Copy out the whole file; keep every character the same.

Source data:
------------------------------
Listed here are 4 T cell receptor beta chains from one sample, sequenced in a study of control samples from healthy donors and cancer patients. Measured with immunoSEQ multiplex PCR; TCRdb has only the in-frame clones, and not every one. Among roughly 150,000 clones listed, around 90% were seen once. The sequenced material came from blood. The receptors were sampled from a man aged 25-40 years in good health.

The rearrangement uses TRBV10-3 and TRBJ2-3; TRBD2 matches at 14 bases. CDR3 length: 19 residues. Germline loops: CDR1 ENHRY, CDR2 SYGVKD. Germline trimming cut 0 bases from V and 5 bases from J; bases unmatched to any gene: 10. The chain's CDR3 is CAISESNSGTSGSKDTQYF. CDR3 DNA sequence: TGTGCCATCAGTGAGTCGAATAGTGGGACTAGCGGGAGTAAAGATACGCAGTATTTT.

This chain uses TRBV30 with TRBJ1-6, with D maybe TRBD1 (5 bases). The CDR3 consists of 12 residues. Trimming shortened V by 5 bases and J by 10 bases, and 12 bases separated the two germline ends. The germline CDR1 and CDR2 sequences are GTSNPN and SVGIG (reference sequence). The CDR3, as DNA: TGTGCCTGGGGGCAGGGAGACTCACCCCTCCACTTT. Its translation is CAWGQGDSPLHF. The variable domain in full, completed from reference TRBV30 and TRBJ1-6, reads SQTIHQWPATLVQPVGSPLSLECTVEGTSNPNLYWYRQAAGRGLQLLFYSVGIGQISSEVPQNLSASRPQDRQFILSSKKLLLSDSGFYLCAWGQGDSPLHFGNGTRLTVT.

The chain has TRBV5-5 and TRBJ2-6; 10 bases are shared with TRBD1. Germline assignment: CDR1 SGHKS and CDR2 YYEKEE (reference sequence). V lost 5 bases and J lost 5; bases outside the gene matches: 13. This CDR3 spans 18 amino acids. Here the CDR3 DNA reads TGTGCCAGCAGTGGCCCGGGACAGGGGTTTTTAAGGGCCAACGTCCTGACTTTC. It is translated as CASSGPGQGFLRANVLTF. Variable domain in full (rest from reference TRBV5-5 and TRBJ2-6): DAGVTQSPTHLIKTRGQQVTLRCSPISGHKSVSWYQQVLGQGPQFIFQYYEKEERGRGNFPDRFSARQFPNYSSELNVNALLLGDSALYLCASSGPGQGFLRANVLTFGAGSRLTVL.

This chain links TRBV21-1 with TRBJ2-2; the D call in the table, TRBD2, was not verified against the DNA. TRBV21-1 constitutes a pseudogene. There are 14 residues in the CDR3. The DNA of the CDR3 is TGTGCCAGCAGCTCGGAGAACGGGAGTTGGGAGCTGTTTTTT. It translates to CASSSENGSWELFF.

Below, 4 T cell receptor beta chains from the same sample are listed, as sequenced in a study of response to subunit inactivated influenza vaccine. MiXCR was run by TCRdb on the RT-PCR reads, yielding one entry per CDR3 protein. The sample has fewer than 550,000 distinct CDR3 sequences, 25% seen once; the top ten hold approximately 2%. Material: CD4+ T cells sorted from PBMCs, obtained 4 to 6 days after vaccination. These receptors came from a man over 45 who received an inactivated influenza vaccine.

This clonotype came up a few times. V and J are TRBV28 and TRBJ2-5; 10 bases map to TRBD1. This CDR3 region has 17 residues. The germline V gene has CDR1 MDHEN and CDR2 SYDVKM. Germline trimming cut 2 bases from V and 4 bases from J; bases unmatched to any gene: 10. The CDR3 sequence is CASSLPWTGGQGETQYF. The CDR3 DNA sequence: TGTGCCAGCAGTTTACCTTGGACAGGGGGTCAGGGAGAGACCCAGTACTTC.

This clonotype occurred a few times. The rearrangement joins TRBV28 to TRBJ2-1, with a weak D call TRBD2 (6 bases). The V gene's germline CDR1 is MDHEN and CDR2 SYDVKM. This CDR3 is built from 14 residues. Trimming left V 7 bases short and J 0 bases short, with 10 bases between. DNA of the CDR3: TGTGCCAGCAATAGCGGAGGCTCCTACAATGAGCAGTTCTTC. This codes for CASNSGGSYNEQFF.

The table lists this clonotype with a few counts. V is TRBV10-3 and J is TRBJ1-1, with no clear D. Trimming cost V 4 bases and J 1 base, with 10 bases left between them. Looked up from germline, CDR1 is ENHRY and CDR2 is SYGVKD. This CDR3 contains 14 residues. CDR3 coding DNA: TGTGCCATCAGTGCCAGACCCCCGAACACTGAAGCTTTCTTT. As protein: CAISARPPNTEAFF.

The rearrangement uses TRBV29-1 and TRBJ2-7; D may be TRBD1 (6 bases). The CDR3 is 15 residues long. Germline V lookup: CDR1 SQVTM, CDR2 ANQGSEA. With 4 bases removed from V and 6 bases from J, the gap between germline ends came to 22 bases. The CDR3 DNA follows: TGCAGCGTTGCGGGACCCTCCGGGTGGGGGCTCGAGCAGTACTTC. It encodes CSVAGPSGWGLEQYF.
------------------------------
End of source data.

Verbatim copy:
Listed here are 4 T cell receptor beta chains from one sample, sequenced in a study of control samples from healthy donors and cancer patients. Measured with immunoSEQ multiplex PCR; TCRdb has only the in-frame clones, and not every one. Among roughly 150,000 clones listed, around 90% were seen once. The sequenced material came from blood. The receptors were sampled from a man aged 25-40 years in good health.

The rearrangement uses TRBV10-3 and TRBJ2-3; TRBD2 matches at 14 bases. CDR3 length: 19 residues. Germline loops: CDR1 ENHRY, CDR2 SYGVKD. Germline trimming cut 0 bases from V and 5 bases from J; bases unmatched to any gene: 10. The chain's CDR3 is CAISESNSGTSGSKDTQYF. CDR3 DNA sequence: TGTGCCATCAGTGAGTCGAATAGTGGGACTAGCGGGAGTAAAGATACGCAGTATTTT.

This chain uses TRBV30 with TRBJ1-6, with D maybe TRBD1 (5 bases). The CDR3 consists of 12 residues. Trimming shortened V by 5 bases and J by 10 bases, and 12 bases separated the two germline ends. The germline CDR1 and CDR2 sequences are GTSNPN and SVGIG (reference sequence). The CDR3, as DNA: TGTGCCTGGGGGCAGGGAGACTCACCCCTCCACTTT. Its translation is CAWGQGDSPLHF. The variable domain in full, completed from reference TRBV30 and TRBJ1-6, reads SQTIHQWPATLVQPVGSPLSLECTVEGTSNPNLYWYRQAAGRGLQLLFYSVGIGQISSEVPQNLSASRPQDRQFILSSKKLLLSDSGFYLCAWGQGDSPLHFGNGTRLTVT.

The chain has TRBV5-5 and TRBJ2-6; 10 bases are shared with TRBD1. Germline assignment: CDR1 SGHKS and CDR2 YYEKEE (reference sequence). V lost 5 bases and J lost 5; bases outside the gene matches: 13. This CDR3 spans 18 amino acids. Here the CDR3 DNA reads TGTGCCAGCAGTGGCCCGGGACAGGGGTTTTTAAGGGCCAACGTCCTGACTTTC. It is translated as CASSGPGQGFLRANVLTF. Variable domain in full (rest from reference TRBV5-5 and TRBJ2-6): DAGVTQSPTHLIKTRGQQVTLRCSPISGHKSVSWYQQVLGQGPQFIFQYYEKEERGRGNFPDRFSARQFPNYSSELNVNALLLGDSALYLCASSGPGQGFLRANVLTFGAGSRLTVL.

This chain links TRBV21-1 with TRBJ2-2; the D call in the table, TRBD2, was not verified against the DNA. TRBV21-1 constitutes a pseudogene. There are 14 residues in the CDR3. The DNA of the CDR3 is TGTGCCAGCAGCTCGGAGAACGGGAGTTGGGAGCTGTTTTTT. It translates to CASSSENGSWELFF.

Below, 4 T cell receptor beta chains from the same sample are listed, as sequenced in a study of response to subunit inactivated influenza vaccine. MiXCR was run by TCRdb on the RT-PCR reads, yielding one entry per CDR3 protein. The sample has fewer than 550,000 distinct CDR3 sequences, 25% seen once; the top ten hold approximately 2%. Material: CD4+ T cells sorted from PBMCs, obtained 4 to 6 days after vaccination. These receptors came from a man over 45 who received an inactivated influenza vaccine.

This clonotype came up a few times. V and J are TRBV28 and TRBJ2-5; 10 bases map to TRBD1. This CDR3 region has 17 residues. The germline V gene has CDR1 MDHEN and CDR2 SYDVKM. Germline trimming cut 2 bases from V and 4 bases from J; bases unmatched to any gene: 10. The CDR3 sequence is CASSLPWTGGQGETQYF. The CDR3 DNA sequence: TGTGCCAGCAGTTTACCTTGGACAGGGGGTCAGGGAGAGACCCAGTACTTC.

This clonotype occurred a few times. The rearrangement joins TRBV28 to TRBJ2-1, with a weak D call TRBD2 (6 bases). The V gene's germline CDR1 is MDHEN and CDR2 SYDVKM. This CDR3 is built from 14 residues. Trimming left V 7 bases short and J 0 bases short, with 10 bases between. DNA of the CDR3: TGTGCCAGCAATAGCGGAGGCTCCTACAATGAGCAGTTCTTC. This codes for CASNSGGSYNEQFF.

The table lists this clonotype with a few counts. V is TRBV10-3 and J is TRBJ1-1, with no clear D. Trimming cost V 4 bases and J 1 base, with 10 bases left between them. Looked up from germline, CDR1 is ENHRY and CDR2 is SYGVKD. This CDR3 contains 14 residues. CDR3 coding DNA: TGTGCCATCAGTGCCAGACCCCCGAACACTGAAGCTTTCTTT. As protein: CAISARPPNTEAFF.

The rearrangement uses TRBV29-1 and TRBJ2-7; D may be TRBD1 (6 bases). The CDR3 is 15 residues long. Germline V lookup: CDR1 SQVTM, CDR2 ANQGSEA. With 4 bases removed from V and 6 bases from J, the gap between germline ends came to 22 bases. The CDR3 DNA follows: TGCAGCGTTGCGGGACCCTCCGGGTGGGGGCTCGAGCAGTACTTC. It encodes CSVAGPSGWGLEQYF.